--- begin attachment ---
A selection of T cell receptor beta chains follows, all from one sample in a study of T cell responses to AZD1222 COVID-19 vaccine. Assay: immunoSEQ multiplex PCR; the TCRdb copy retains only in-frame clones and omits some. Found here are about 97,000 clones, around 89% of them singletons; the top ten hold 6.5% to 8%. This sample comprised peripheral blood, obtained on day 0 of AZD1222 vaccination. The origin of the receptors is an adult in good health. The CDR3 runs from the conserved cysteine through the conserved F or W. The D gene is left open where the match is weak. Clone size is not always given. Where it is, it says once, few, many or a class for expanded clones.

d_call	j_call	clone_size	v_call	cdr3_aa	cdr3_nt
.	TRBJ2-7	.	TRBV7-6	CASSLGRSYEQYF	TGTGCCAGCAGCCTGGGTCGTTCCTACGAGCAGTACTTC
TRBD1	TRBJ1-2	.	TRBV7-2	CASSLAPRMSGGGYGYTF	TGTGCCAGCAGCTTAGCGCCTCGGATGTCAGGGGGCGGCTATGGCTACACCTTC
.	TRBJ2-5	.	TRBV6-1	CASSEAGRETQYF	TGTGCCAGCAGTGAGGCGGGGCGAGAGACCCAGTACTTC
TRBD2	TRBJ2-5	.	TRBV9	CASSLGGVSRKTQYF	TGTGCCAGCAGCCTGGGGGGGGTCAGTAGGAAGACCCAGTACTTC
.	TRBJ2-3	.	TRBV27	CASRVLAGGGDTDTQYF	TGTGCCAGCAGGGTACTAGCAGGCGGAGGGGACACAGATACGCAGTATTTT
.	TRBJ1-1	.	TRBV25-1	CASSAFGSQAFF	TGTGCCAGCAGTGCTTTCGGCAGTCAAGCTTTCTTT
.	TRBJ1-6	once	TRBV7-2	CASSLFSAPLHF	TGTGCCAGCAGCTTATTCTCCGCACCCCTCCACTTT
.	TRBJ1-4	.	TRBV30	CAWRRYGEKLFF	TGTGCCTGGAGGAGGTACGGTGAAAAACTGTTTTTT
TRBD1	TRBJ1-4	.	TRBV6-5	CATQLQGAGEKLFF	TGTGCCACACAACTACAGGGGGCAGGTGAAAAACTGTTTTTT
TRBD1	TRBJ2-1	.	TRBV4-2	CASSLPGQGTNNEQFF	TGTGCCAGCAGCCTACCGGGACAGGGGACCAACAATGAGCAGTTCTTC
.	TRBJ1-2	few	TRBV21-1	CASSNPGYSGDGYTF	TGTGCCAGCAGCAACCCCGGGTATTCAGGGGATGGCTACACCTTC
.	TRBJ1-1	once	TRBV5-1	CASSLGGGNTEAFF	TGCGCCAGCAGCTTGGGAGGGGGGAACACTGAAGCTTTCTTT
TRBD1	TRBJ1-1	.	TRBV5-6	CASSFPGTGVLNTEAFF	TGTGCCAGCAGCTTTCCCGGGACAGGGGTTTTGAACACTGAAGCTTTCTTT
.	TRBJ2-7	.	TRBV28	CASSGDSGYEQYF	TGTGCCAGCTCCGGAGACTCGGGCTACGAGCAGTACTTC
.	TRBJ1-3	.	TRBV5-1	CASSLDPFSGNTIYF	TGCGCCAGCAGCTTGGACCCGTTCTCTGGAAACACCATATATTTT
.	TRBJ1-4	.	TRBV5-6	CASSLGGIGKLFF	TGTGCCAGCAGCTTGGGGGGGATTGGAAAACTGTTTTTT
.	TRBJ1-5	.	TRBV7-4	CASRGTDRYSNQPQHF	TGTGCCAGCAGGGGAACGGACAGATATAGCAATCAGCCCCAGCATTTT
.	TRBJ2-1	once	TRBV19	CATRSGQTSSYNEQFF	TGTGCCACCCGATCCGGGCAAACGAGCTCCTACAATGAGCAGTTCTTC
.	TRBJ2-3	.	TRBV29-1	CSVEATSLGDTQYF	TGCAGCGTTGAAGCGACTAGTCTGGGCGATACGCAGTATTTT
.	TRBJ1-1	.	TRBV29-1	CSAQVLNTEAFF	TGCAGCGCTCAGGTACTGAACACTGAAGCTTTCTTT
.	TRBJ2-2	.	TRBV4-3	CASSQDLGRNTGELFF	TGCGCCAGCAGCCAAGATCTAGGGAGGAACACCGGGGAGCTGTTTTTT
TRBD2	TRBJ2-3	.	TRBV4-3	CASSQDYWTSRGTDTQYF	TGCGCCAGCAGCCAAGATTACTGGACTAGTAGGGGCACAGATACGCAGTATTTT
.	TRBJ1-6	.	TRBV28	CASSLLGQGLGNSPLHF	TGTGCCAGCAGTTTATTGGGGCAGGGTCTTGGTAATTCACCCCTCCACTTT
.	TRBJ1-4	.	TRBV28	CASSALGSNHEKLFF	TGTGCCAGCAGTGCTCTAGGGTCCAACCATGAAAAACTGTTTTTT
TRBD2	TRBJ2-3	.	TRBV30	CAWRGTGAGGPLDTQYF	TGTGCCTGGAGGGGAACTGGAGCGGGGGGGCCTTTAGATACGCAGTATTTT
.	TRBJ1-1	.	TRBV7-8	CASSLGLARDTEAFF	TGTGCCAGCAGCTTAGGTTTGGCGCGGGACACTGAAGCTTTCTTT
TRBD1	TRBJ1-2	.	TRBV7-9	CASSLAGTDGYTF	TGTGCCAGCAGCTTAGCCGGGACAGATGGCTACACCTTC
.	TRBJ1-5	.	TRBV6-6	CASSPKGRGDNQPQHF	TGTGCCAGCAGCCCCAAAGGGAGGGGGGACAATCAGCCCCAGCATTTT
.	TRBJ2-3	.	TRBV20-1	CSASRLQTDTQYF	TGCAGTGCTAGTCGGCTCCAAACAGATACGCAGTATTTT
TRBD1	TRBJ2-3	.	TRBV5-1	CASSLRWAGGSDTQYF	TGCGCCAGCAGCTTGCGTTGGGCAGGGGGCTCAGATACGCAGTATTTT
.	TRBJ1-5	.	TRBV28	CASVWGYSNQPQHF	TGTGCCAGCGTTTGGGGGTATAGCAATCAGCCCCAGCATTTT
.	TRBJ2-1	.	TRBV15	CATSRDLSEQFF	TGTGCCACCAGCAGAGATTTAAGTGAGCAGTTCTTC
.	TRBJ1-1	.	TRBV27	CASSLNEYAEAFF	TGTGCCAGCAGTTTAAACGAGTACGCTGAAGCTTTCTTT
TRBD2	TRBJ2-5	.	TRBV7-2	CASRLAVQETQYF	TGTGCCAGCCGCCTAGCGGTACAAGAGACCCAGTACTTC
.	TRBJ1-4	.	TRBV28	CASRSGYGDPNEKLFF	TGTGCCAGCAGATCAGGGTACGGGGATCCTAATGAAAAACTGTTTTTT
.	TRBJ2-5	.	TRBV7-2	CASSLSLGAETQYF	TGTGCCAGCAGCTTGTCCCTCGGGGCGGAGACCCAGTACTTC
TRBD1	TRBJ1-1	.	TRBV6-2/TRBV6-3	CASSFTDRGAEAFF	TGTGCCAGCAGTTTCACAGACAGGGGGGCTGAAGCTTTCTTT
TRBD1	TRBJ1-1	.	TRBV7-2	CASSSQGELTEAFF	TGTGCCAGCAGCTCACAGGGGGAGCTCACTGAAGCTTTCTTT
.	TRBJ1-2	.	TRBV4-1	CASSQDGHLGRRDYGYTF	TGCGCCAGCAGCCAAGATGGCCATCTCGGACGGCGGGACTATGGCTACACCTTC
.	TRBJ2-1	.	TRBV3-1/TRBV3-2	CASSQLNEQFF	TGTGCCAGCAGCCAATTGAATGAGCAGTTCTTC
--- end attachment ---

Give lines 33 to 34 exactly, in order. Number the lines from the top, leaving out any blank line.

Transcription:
.	TRBJ1-5	.	TRBV28	CASVWGYSNQPQHF	TGTGCCAGCGTTTGGGGGTATAGCAATCAGCCCCAGCATTTT
.	TRBJ2-1	.	TRBV15	CATSRDLSEQFF	TGTGCCACCAGCAGAGATTTAAGTGAGCAGTTCTTC